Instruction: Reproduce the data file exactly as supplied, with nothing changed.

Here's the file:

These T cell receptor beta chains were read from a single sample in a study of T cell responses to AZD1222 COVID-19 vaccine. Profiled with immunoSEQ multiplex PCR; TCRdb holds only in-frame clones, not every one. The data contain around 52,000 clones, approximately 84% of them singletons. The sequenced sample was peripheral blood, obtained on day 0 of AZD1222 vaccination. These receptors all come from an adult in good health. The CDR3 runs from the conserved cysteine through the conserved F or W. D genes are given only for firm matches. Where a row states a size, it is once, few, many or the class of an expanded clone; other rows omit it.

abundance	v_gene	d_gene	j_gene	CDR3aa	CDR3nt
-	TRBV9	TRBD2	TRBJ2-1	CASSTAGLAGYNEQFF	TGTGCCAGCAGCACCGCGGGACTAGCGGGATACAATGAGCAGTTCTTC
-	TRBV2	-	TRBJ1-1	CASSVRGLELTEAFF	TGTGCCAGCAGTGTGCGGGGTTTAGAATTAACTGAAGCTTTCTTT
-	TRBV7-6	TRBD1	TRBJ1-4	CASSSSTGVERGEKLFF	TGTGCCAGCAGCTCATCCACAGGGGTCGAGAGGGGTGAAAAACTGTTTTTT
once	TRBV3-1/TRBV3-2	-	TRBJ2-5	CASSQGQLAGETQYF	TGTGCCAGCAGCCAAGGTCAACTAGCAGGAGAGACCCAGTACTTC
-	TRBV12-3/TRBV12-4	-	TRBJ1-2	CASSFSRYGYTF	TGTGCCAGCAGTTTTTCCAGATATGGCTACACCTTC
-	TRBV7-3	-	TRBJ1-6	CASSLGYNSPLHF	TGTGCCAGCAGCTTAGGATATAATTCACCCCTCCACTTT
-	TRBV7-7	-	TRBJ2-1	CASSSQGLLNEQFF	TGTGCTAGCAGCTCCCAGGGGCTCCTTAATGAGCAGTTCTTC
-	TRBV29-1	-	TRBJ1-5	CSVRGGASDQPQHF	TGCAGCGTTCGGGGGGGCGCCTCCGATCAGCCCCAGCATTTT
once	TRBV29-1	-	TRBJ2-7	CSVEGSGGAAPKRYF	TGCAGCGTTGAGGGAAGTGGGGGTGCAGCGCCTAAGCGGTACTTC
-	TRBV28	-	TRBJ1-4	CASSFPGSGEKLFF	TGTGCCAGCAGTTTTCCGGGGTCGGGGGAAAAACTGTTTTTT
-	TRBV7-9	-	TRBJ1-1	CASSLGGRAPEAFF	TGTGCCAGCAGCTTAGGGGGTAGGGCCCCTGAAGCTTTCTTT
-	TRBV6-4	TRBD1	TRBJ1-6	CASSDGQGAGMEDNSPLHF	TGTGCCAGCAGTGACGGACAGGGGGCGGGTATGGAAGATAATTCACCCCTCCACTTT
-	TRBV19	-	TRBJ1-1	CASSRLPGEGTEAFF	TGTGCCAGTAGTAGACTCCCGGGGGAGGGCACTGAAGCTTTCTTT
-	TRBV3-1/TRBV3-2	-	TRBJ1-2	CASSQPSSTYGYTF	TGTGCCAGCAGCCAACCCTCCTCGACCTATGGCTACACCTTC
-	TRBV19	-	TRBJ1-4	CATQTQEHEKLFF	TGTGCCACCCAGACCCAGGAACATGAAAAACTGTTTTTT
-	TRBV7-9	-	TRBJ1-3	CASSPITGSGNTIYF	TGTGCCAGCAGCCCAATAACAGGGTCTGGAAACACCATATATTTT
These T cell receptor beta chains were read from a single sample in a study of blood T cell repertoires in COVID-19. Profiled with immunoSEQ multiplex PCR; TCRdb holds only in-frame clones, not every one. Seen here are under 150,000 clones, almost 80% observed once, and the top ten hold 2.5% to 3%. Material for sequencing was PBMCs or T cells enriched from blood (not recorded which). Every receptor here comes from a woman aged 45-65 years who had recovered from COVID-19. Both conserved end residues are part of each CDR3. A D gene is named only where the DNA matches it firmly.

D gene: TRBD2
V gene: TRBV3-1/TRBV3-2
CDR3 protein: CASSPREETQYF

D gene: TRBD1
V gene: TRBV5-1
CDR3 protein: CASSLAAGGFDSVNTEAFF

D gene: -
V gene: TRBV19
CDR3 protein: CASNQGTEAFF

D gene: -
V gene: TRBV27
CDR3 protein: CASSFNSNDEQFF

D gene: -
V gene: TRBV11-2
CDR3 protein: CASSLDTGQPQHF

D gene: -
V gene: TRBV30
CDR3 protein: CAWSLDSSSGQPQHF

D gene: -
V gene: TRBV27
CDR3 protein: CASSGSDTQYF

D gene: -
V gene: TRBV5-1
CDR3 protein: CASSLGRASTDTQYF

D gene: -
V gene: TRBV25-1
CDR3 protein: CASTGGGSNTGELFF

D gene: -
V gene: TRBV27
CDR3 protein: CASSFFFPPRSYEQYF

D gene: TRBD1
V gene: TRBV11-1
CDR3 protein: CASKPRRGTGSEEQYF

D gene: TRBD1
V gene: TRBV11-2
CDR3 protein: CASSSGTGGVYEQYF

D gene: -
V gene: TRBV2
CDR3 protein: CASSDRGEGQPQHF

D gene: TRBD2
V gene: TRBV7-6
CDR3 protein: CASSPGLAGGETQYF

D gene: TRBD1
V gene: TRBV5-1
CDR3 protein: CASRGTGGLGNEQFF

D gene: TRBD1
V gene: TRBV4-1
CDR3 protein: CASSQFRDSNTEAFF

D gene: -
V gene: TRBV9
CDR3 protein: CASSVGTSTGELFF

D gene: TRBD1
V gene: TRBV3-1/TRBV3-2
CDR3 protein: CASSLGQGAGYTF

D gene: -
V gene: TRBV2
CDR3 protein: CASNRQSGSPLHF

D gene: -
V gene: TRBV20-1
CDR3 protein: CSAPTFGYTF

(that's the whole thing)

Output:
These T cell receptor beta chains were read from a single sample in a study of T cell responses to AZD1222 COVID-19 vaccine. Profiled with immunoSEQ multiplex PCR; TCRdb holds only in-frame clones, not every one. The data contain around 52,000 clones, approximately 84% of them singletons. The sequenced sample was peripheral blood, obtained on day 0 of AZD1222 vaccination. These receptors all come from an adult in good health. The CDR3 runs from the conserved cysteine through the conserved F or W. D genes are given only for firm matches. Where a row states a size, it is once, few, many or the class of an expanded clone; other rows omit it.

abundance	v_gene	d_gene	j_gene	CDR3aa	CDR3nt
-	TRBV9	TRBD2	TRBJ2-1	CASSTAGLAGYNEQFF	TGTGCCAGCAGCACCGCGGGACTAGCGGGATACAATGAGCAGTTCTTC
-	TRBV2	-	TRBJ1-1	CASSVRGLELTEAFF	TGTGCCAGCAGTGTGCGGGGTTTAGAATTAACTGAAGCTTTCTTT
-	TRBV7-6	TRBD1	TRBJ1-4	CASSSSTGVERGEKLFF	TGTGCCAGCAGCTCATCCACAGGGGTCGAGAGGGGTGAAAAACTGTTTTTT
once	TRBV3-1/TRBV3-2	-	TRBJ2-5	CASSQGQLAGETQYF	TGTGCCAGCAGCCAAGGTCAACTAGCAGGAGAGACCCAGTACTTC
-	TRBV12-3/TRBV12-4	-	TRBJ1-2	CASSFSRYGYTF	TGTGCCAGCAGTTTTTCCAGATATGGCTACACCTTC
-	TRBV7-3	-	TRBJ1-6	CASSLGYNSPLHF	TGTGCCAGCAGCTTAGGATATAATTCACCCCTCCACTTT
-	TRBV7-7	-	TRBJ2-1	CASSSQGLLNEQFF	TGTGCTAGCAGCTCCCAGGGGCTCCTTAATGAGCAGTTCTTC
-	TRBV29-1	-	TRBJ1-5	CSVRGGASDQPQHF	TGCAGCGTTCGGGGGGGCGCCTCCGATCAGCCCCAGCATTTT
once	TRBV29-1	-	TRBJ2-7	CSVEGSGGAAPKRYF	TGCAGCGTTGAGGGAAGTGGGGGTGCAGCGCCTAAGCGGTACTTC
-	TRBV28	-	TRBJ1-4	CASSFPGSGEKLFF	TGTGCCAGCAGTTTTCCGGGGTCGGGGGAAAAACTGTTTTTT
-	TRBV7-9	-	TRBJ1-1	CASSLGGRAPEAFF	TGTGCCAGCAGCTTAGGGGGTAGGGCCCCTGAAGCTTTCTTT
-	TRBV6-4	TRBD1	TRBJ1-6	CASSDGQGAGMEDNSPLHF	TGTGCCAGCAGTGACGGACAGGGGGCGGGTATGGAAGATAATTCACCCCTCCACTTT
-	TRBV19	-	TRBJ1-1	CASSRLPGEGTEAFF	TGTGCCAGTAGTAGACTCCCGGGGGAGGGCACTGAAGCTTTCTTT
-	TRBV3-1/TRBV3-2	-	TRBJ1-2	CASSQPSSTYGYTF	TGTGCCAGCAGCCAACCCTCCTCGACCTATGGCTACACCTTC
-	TRBV19	-	TRBJ1-4	CATQTQEHEKLFF	TGTGCCACCCAGACCCAGGAACATGAAAAACTGTTTTTT
-	TRBV7-9	-	TRBJ1-3	CASSPITGSGNTIYF	TGTGCCAGCAGCCCAATAACAGGGTCTGGAAACACCATATATTTT
These T cell receptor beta chains were read from a single sample in a study of blood T cell repertoires in COVID-19. Profiled with immunoSEQ multiplex PCR; TCRdb holds only in-frame clones, not every one. Seen here are under 150,000 clones, almost 80% observed once, and the top ten hold 2.5% to 3%. Material for sequencing was PBMCs or T cells enriched from blood (not recorded which). Every receptor here comes from a woman aged 45-65 years who had recovered from COVID-19. Both conserved end residues are part of each CDR3. A D gene is named only where the DNA matches it firmly.

D gene: TRBD2
V gene: TRBV3-1/TRBV3-2
CDR3 protein: CASSPREETQYF

D gene: TRBD1
V gene: TRBV5-1
CDR3 protein: CASSLAAGGFDSVNTEAFF

D gene: -
V gene: TRBV19
CDR3 protein: CASNQGTEAFF

D gene: -
V gene: TRBV27
CDR3 protein: CASSFNSNDEQFF

D gene: -
V gene: TRBV11-2
CDR3 protein: CASSLDTGQPQHF

D gene: -
V gene: TRBV30
CDR3 protein: CAWSLDSSSGQPQHF

D gene: -
V gene: TRBV27
CDR3 protein: CASSGSDTQYF

D gene: -
V gene: TRBV5-1
CDR3 protein: CASSLGRASTDTQYF

D gene: -
V gene: TRBV25-1
CDR3 protein: CASTGGGSNTGELFF

D gene: -
V gene: TRBV27
CDR3 protein: CASSFFFPPRSYEQYF

D gene: TRBD1
V gene: TRBV11-1
CDR3 protein: CASKPRRGTGSEEQYF

D gene: TRBD1
V gene: TRBV11-2
CDR3 protein: CASSSGTGGVYEQYF

D gene: -
V gene: TRBV2
CDR3 protein: CASSDRGEGQPQHF

D gene: TRBD2
V gene: TRBV7-6
CDR3 protein: CASSPGLAGGETQYF

D gene: TRBD1
V gene: TRBV5-1
CDR3 protein: CASRGTGGLGNEQFF

D gene: TRBD1
V gene: TRBV4-1
CDR3 protein: CASSQFRDSNTEAFF

D gene: -
V gene: TRBV9
CDR3 protein: CASSVGTSTGELFF

D gene: TRBD1
V gene: TRBV3-1/TRBV3-2
CDR3 protein: CASSLGQGAGYTF

D gene: -
V gene: TRBV2
CDR3 protein: CASNRQSGSPLHF

D gene: -
V gene: TRBV20-1
CDR3 protein: CSAPTFGYTF